It confuses me that vegans state animal welfare as a reason for foregoing meat, despite the fact that the animals vegans claim to care for largely wouldn’t even exist if they weren’t eaten by humans. Even granting that non-existence is better than some versions of factory farming, clearly the most moral course of action, if one gives moral valence to animals, is to buy as much meat from happy chickens as possible. This way one supports the happy existence of thousands of animals throughout one’s life. And if you buy meat, you might as well eat it.
Throughout history philosophers have tried to create consistent theories of moral behavior. Much like vegans they don’t usually even get close. I believe the reason for this is that the human mind has moral intuitions that are shallow situation filters. Each evolved to trigger a behavior in a certain social situation that is advantageous in the long term. But if situations don’t usually trigger several moral intuitions there is no reason to believe that these intuitions are consistent with each other. Trying to build a consistent framework on top of these inconsistent intuitions will always fail because thought experiments like the famous trolley problem easily expose the fault lines where our intuitions cannot be stitched together.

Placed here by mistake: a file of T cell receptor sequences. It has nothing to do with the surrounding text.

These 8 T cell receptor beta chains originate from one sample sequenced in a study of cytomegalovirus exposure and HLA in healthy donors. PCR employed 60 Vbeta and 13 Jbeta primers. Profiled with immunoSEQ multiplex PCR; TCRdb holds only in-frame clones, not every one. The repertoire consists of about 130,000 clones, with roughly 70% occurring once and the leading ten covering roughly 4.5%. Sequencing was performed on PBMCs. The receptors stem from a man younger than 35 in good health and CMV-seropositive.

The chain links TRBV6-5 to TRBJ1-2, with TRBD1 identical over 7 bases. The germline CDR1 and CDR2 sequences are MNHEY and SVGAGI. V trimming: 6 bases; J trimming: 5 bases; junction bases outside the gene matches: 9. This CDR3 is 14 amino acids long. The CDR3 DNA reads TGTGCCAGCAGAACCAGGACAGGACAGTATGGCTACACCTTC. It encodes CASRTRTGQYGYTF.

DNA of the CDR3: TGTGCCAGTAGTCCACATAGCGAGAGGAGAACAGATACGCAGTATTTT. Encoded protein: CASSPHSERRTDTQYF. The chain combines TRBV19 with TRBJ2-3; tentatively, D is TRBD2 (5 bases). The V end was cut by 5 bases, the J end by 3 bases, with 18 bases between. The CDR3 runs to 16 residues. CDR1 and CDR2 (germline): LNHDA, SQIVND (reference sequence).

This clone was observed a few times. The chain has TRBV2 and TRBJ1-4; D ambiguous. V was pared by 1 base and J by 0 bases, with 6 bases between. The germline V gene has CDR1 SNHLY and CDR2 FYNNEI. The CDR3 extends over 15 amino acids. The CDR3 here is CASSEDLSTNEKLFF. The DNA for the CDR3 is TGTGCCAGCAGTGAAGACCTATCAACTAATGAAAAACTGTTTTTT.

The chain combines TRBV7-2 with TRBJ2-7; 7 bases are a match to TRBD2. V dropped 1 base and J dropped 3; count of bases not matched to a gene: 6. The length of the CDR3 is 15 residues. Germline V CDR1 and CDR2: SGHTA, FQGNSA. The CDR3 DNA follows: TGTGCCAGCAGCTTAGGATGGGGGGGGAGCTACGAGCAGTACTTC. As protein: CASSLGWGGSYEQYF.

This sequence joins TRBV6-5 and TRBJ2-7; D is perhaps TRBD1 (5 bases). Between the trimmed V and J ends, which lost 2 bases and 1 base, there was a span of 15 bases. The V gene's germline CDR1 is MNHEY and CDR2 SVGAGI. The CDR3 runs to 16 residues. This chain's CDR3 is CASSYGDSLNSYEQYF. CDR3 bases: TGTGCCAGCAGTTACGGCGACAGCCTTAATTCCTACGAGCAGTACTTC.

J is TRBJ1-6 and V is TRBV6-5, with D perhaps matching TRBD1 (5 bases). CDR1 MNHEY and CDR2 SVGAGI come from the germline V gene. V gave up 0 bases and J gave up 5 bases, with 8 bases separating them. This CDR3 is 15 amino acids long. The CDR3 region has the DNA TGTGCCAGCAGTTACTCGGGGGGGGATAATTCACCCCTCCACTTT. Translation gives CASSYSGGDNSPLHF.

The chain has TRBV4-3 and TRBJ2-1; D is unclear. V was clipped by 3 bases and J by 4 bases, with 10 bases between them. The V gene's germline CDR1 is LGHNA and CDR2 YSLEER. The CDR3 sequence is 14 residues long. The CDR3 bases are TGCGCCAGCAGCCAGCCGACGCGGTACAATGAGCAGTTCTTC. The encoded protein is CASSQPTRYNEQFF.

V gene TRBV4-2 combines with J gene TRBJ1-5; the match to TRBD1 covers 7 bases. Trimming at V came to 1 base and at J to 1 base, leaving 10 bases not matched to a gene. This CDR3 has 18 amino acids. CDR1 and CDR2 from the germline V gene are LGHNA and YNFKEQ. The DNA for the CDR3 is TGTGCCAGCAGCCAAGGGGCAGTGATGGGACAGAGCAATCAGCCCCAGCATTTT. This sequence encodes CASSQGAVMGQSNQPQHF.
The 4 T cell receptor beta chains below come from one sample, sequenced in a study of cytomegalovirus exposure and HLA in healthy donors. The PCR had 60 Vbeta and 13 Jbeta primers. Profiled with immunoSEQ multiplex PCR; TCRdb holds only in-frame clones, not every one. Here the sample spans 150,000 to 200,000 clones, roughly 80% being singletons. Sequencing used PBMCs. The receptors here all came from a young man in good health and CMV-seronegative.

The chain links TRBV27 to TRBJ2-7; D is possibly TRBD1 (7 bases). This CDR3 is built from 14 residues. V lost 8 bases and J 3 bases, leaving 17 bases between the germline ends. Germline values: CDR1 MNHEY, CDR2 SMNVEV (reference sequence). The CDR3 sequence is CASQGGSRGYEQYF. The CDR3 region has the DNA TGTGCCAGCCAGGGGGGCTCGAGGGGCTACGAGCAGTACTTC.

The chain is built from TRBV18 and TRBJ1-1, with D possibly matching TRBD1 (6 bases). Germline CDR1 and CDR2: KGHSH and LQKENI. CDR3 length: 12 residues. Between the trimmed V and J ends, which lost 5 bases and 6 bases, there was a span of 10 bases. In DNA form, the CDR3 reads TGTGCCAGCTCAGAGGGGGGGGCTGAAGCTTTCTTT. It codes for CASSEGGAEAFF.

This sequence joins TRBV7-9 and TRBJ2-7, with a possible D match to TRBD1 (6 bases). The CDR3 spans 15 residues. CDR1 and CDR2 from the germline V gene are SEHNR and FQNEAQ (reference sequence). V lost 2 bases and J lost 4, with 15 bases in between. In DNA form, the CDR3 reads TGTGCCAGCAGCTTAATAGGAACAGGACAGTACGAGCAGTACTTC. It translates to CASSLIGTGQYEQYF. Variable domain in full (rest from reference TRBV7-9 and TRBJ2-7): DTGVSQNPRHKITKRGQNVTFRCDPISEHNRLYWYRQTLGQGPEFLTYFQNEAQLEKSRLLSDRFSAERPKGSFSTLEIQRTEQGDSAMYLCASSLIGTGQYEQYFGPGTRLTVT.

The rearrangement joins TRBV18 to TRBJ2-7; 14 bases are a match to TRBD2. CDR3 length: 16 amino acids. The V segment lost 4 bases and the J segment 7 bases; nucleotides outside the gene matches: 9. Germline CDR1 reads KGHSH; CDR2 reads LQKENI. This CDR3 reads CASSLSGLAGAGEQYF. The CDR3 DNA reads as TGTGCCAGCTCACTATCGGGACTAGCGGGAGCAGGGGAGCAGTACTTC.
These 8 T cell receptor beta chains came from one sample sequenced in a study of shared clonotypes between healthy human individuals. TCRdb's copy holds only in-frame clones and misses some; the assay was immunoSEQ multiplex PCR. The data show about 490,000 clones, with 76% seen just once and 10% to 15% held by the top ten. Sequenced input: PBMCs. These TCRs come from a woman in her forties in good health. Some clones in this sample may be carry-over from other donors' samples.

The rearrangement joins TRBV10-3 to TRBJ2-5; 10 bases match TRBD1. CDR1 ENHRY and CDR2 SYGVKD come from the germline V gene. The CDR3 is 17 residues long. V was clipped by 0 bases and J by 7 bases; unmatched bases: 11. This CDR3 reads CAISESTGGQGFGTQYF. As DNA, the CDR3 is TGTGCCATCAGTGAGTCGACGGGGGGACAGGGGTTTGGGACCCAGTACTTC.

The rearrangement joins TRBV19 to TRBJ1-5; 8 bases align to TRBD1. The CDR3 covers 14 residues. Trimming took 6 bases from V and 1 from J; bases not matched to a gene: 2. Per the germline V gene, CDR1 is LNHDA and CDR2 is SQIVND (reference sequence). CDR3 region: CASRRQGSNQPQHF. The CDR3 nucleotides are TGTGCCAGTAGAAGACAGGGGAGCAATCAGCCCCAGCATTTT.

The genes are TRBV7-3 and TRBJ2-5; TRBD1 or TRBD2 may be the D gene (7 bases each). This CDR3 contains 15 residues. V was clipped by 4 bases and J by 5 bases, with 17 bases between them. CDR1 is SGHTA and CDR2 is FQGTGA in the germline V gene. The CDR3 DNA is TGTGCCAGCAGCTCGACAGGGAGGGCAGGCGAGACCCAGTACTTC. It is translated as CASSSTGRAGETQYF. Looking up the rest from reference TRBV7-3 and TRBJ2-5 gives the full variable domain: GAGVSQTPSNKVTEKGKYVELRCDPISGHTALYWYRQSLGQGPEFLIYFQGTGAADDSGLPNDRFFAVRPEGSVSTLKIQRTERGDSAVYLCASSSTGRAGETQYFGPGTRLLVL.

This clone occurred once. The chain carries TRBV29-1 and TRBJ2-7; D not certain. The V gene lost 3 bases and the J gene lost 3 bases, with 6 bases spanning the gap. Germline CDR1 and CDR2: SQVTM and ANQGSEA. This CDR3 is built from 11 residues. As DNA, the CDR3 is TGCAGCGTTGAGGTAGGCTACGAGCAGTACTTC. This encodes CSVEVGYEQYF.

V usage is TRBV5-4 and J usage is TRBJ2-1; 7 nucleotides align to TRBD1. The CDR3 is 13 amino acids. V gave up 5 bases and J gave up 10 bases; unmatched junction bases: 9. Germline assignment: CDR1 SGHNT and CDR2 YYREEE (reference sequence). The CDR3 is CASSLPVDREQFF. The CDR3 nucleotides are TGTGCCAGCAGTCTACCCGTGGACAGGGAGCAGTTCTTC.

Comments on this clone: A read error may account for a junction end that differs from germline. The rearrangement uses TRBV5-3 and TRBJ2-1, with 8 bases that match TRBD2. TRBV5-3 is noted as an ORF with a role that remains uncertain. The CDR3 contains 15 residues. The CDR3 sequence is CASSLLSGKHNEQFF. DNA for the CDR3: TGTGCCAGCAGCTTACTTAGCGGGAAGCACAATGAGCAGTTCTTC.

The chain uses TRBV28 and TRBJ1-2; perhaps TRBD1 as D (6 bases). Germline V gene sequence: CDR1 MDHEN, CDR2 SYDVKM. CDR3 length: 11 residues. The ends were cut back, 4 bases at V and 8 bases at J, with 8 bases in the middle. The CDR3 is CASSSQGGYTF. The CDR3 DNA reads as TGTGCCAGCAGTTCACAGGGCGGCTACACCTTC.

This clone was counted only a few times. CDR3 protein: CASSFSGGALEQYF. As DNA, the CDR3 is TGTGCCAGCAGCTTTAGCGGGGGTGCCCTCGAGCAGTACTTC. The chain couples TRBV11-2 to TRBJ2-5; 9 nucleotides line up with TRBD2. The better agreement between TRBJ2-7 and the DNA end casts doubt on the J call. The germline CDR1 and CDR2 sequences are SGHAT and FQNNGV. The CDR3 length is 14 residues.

I believe Singers arguments also amount to the extrapolation of shallow filters. Singer argues that geographical distance should have no effect on moral judgements, so that the child you could save on a different continent is equivalent to the child you might pull out of a river right here. This seems very reasonable because imagining a child dying in Africa and imagining a child dying right here certainly feels very similar. It both feels like imagining.
Of course in reality there is a gigantic difference in our moral intuition concerning a child we see drowning in front of our eyes and a statistic. Our intuition is that we have much stronger moral obligations towards people who are present, who we know or who are related to us.
(Reading Singer’s wikipedia page right now, it seems he also managed to be wrong about everything else. Of course that’s probably the only way to make a career in philosophy.)